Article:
Dry eye is the term for when your eyes are insufficiently moisturized, either because they do not produce enough tears or because the tears have an improper chemical composition. It often occurs during the natural aging process, but it can also form as a result of eyelid or blinking problems, certain medications (antihistamines, oral contraceptives, antidepressants), climate (low humidity, wind, dust), injury, and various health problems (arthritis, Sjögren’s syndrome).
In addition to being uncomfortable, dry eye can damage eye tissue, scar the cornea and impair vision. Dry eye is not preventable, but it can be controlled before harm is done to your eyes. Regular eye exams can detect dry eye early, even before symptoms become noticeable. Symptoms include:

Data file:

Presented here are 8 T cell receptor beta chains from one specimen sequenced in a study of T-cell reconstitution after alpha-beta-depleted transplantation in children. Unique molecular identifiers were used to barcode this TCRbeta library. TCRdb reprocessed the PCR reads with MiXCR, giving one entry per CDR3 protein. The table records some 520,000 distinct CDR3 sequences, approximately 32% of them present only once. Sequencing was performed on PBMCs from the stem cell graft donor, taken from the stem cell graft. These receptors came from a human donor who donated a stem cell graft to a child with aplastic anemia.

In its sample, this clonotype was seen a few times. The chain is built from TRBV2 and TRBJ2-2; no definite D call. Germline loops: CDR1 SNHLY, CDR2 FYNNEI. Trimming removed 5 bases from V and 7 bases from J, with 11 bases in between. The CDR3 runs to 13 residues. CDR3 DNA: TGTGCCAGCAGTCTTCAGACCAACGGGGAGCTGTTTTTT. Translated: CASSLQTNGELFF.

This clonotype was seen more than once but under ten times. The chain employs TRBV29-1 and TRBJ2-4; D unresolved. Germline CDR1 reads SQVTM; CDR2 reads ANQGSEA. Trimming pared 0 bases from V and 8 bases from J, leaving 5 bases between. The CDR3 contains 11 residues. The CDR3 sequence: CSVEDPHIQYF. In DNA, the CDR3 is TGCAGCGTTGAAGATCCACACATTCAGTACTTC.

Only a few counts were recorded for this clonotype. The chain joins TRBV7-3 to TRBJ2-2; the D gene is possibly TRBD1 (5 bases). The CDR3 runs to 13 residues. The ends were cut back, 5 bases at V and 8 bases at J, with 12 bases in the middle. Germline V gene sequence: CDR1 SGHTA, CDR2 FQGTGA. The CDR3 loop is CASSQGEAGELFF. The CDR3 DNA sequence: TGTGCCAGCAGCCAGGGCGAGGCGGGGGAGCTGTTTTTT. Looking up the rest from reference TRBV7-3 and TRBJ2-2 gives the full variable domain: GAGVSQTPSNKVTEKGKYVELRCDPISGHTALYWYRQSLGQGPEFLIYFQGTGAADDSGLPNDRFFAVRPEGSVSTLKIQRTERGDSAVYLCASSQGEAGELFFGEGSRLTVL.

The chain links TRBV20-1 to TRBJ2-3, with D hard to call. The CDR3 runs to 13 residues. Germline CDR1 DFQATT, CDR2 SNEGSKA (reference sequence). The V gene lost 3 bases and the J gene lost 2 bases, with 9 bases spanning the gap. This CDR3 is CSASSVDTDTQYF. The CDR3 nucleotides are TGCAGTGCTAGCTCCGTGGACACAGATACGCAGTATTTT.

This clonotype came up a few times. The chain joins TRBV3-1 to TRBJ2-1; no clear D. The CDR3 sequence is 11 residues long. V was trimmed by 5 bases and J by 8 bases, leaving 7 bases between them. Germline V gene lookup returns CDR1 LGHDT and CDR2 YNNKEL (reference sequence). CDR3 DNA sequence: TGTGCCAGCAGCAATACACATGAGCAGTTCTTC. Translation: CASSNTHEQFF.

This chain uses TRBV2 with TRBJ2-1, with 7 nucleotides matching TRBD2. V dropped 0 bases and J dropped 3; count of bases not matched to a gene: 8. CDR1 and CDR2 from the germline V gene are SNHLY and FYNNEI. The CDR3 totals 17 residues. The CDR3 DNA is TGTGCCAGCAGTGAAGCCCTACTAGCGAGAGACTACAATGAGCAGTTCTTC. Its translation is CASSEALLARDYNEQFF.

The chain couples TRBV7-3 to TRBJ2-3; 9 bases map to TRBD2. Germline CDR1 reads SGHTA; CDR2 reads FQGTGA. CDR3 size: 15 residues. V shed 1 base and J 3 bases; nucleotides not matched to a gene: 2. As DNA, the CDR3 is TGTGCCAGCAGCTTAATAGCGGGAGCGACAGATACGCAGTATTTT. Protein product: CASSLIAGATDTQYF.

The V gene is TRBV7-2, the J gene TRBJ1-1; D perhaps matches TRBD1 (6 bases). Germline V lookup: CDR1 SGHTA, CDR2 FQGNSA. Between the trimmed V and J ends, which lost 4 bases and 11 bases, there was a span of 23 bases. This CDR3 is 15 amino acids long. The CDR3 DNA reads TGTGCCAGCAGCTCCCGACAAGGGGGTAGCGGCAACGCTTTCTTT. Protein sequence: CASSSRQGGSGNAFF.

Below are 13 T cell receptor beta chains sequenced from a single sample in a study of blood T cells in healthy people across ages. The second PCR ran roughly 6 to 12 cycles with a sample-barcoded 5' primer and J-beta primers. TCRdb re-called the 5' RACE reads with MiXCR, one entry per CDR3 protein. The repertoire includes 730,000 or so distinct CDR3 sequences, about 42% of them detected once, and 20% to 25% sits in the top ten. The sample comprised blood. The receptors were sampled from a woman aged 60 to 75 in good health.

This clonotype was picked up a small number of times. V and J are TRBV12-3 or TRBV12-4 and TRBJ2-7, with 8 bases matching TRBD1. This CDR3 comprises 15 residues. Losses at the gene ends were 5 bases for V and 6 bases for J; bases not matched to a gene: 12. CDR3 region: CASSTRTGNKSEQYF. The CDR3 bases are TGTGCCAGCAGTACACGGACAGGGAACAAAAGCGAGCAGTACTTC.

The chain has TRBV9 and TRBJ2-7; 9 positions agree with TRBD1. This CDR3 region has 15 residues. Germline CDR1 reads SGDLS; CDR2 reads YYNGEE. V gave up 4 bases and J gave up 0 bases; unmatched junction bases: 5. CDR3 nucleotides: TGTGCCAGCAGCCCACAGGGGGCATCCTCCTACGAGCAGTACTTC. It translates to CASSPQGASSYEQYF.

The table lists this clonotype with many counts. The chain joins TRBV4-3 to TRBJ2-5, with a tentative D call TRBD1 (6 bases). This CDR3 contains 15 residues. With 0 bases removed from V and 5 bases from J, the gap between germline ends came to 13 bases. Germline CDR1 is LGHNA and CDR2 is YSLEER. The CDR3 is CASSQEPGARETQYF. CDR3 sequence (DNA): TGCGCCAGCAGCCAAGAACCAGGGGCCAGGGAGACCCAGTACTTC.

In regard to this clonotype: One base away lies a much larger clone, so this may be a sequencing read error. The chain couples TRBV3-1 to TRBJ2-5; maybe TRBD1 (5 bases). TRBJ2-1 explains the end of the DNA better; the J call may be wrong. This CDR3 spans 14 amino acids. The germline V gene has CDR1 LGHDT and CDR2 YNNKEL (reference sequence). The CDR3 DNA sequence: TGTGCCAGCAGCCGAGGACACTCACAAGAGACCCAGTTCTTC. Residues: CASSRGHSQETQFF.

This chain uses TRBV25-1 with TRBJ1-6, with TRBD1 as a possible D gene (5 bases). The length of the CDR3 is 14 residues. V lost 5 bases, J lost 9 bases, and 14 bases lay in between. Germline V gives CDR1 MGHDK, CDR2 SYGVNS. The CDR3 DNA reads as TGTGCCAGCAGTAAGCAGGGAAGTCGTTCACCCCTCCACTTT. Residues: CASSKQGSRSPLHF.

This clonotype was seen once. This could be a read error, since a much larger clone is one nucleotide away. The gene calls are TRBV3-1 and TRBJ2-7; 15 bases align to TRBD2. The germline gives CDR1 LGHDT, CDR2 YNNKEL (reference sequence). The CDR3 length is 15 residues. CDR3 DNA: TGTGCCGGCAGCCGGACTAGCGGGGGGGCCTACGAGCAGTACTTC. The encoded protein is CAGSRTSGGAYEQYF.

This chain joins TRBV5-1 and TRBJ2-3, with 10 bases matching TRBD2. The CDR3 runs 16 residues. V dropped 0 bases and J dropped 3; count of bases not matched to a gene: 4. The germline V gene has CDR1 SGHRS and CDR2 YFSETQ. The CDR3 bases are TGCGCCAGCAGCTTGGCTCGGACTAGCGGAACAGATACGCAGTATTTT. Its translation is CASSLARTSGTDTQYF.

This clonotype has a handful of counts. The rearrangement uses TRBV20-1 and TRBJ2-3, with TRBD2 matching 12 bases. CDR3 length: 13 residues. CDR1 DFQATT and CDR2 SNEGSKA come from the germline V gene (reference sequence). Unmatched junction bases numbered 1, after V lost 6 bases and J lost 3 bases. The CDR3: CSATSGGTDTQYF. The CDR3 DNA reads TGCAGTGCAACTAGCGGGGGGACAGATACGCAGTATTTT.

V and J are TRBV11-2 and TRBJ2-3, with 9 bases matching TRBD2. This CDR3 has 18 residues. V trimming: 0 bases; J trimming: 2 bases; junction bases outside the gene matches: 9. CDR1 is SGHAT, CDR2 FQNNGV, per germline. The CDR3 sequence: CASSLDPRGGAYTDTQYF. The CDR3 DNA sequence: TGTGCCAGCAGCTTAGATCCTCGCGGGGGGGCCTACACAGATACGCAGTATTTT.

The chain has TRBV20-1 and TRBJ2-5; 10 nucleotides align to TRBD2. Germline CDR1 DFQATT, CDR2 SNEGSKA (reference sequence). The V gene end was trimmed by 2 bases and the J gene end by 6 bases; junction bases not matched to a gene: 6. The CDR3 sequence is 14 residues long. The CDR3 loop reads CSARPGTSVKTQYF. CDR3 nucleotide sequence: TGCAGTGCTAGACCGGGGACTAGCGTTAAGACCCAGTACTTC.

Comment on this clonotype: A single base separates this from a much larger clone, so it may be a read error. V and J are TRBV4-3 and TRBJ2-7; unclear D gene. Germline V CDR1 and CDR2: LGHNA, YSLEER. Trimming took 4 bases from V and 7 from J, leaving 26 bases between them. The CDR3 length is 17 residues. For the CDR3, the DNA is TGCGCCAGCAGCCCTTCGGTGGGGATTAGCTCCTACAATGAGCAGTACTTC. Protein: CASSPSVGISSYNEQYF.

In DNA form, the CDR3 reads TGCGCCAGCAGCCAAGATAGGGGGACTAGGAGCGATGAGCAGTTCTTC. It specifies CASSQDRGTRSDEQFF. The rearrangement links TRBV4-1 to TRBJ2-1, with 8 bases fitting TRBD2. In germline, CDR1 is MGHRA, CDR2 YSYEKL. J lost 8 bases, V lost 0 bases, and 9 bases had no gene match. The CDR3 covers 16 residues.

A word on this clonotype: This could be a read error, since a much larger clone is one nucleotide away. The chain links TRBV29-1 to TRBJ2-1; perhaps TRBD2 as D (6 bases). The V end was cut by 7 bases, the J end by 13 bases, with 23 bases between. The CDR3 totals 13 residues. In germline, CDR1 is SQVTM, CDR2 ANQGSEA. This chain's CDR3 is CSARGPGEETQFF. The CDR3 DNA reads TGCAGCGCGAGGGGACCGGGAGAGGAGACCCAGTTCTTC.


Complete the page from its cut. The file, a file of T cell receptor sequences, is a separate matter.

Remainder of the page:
- Irritated, scratchy, dry, uncomfortable or red eyes
- A burning sensation or feeling of something foreign in your eyes
- Blurred vision
New medications, like Restasis, are now available to increase a patients own natural tear production. Treatment for dry eye can take many forms. Non-surgical methods include blinking exercises, increasing humidity at home or work, and use of artificial tears or moisturizing ointment. If these methods fail, small plugs may be inserted in the corners of the eyes to limit tear drainage, or the drainage tubes in the eyes may be surgically closed.